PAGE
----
In January, Massachusetts Congresswoman Ayanna Pressley publicly revealed to her supporters and the world that she — like seven million other people — has alopecia. In the emotional video posted to The Root, Rep. Pressley gave a raw account of her experience, from proudly wearing her signature Senegalese twists to ultimately losing all of her hair in office.
“Every night I was employing all the tools I’ve learned throughout my life as a Black woman because I thought I could stop this,” she says. But in the end, Rep. Pressley boldly revealed her bald head, calling it an act of “self-agency and power.” Since then, the congresswoman has continued to be vocal about living with the condition and shared an empowering message this week in honour of Alopecia Awareness Month.
“Let me drop an alopecia selfie flex,” Rep. Pressley captioned her latest photo on Twitter. “Y’all stay mad on my timeline. I get it. Who needs hair with these cheekbones?” Rep. Pressley went on to share that she’s been rudely asked which bathroom she uses, to which she had the perfect reply: “Obviously, the one where royalty enters. S/O to my Alopecia Squad, 7million strong.”
Let me drop an alopecia selfie flex. Ya’ll stay mad on my timeline. I get it. Who needs hair with these cheekbones? Folks want to know which bathroom I use. Obviously, the one where royalty enters. S/O to my Alopecia Squad, 7million strong. #alopeciaawarenessmonth pic.twitter.com/2jrvAJsRXd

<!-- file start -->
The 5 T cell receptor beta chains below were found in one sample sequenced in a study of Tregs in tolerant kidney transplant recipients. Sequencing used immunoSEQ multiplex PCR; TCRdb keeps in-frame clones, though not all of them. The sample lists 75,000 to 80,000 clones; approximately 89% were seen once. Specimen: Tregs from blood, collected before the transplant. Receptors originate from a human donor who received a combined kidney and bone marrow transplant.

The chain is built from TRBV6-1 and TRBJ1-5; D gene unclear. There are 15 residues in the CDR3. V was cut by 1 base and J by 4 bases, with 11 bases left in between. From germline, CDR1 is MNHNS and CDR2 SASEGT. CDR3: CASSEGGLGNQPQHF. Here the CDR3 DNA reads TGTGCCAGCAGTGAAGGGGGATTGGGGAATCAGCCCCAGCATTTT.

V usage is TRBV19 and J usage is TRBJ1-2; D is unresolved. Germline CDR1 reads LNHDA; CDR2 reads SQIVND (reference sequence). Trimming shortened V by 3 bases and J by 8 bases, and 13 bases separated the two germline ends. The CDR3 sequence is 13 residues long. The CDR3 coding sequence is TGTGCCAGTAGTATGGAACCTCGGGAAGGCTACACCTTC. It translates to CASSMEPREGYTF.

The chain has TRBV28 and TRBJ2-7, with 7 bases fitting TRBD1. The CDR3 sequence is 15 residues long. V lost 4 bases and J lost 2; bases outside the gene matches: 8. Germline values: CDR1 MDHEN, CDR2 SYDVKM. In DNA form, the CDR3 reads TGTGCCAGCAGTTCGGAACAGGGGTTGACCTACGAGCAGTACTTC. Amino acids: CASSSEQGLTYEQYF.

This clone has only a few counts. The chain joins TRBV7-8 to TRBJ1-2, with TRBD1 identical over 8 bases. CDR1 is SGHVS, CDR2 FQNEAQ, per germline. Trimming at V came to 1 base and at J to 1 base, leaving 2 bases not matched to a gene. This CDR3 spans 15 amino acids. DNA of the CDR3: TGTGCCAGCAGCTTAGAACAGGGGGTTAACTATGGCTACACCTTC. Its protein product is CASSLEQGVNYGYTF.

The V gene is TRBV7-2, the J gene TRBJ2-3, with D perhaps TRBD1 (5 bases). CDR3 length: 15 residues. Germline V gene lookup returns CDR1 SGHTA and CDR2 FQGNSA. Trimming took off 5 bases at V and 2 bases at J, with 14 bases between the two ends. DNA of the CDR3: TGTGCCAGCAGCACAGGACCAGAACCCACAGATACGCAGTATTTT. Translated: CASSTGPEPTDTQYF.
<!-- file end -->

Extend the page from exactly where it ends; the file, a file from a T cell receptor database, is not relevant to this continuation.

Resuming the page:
— Ayanna Pressley (@AyannaPressley) September 2, 2020
The photo has since amassed nearly 160,000 likes on Twitter and thousands of replies from supporters, including fellow Rep. Alexandria Ocasio-Cortez. “Can we talk about this collar jewelry!! The lip color! Are you glowing up without me?! Whew, I’m taking notes,” AOC wrote. Others used the tweet to spark discussions about their respective alopecia or hair loss. “I never thought about the lack of people in the public eye representing alopecia and how it may have a positive impact on kids with alopecia,” one supporter wrote. “The permanent loss of my beautiful thick black hair has changed my outlook on what defines me. I AM BEAUTIFUL and I AM ALIVE… I AM NOT MY HAIR!,” wrote another.
I have had breast cancer 3 times, each time I lost my hair from the chemo treatments. The last treatment cycle lasted a year. The permanent loss of my beautiful thick black hair has changed my outlook on what defines me. I AM BEAUTIFUL and I AM ALIVE… I AM NOT MY HAIR! pic.twitter.com/qSsA23gzL0
— Kellee Brown (@MsKelleeBrown) September 3, 2020
At first I thought it was an odd tweet for a congresswoman but I never thought about the lack of people in the public eye representing alopecia and how it may have a positive impact on kids with alopecia. After seeing your tweet Im glad she did, tell your niece to stay awesome!
— T&J (@313Romans) September 3, 2020
Folks stay with the noise about hair. I just give ’em a bit of this. ✊🏾 pic.twitter.com/qO6jNtr0dU
— Dee (@deeattle) September 3, 2020
You own it! Besides, you are absolutely correct about the cheekbones. Why hide them! pic.twitter.com/nUR1mVcnsC
— TraceNee,RMA♊️🕊🛡🌊💙🆘 (@tracenee75) September 3, 2020
Rep. Pressley’s selfie is further proof that beauty and hair, which have long been labeled vain or frivolous, have a worthy place in politics. From campaigning against natural hair discrimination to advocating for racial equity and raising awareness about medical conditions, like alopecia, we love that Rep. Pressley is using her platform to encourage others to continue fighting to make the world a more inclusive, accepting place.
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